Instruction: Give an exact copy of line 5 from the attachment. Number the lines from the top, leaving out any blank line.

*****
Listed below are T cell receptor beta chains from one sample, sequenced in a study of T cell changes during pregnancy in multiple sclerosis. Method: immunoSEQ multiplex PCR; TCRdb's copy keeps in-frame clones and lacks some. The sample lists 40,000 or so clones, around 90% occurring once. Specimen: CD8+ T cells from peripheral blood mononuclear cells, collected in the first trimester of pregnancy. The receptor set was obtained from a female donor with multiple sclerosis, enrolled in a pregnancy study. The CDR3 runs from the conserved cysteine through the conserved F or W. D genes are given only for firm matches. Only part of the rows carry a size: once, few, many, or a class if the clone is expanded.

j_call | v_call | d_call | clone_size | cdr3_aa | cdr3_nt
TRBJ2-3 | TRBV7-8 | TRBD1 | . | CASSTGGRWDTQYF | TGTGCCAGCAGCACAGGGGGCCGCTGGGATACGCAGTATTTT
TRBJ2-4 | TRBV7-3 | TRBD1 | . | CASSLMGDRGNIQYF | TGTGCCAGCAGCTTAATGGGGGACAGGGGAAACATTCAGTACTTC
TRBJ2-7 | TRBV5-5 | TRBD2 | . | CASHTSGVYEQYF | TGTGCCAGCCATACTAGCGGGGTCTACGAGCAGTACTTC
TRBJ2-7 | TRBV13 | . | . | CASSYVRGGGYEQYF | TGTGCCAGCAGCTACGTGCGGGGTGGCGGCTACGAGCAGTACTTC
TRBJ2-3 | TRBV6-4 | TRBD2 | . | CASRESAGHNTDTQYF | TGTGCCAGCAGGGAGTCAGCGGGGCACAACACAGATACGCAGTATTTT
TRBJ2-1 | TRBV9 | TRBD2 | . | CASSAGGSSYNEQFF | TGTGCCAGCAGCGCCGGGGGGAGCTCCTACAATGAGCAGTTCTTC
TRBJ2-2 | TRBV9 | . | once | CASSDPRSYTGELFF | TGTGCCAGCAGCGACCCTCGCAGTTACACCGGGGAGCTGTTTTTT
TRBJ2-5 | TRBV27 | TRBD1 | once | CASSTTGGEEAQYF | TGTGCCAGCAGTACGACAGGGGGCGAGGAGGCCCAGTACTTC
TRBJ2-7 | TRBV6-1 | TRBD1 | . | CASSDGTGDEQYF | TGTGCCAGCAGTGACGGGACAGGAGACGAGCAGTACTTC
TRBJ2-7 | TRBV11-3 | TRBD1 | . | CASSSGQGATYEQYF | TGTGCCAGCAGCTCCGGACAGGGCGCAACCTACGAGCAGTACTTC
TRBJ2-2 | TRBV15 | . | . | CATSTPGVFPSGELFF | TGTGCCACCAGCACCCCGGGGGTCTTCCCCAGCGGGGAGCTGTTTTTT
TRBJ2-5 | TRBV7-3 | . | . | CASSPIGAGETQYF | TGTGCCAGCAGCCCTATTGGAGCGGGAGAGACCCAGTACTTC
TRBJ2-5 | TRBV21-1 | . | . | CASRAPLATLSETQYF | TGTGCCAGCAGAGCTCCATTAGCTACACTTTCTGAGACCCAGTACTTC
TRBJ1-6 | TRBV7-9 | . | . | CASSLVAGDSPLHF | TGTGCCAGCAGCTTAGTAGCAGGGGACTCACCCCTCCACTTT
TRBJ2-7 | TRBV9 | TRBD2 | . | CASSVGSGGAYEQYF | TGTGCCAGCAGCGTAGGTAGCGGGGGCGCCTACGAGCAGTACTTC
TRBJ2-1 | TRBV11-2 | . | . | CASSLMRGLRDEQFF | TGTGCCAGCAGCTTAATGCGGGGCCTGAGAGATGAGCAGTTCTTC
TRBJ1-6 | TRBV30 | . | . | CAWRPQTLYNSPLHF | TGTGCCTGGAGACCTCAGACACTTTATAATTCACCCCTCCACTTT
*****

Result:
TRBJ2-7 | TRBV5-5 | TRBD2 | . | CASHTSGVYEQYF | TGTGCCAGCCATACTAGCGGGGTCTACGAGCAGTACTTC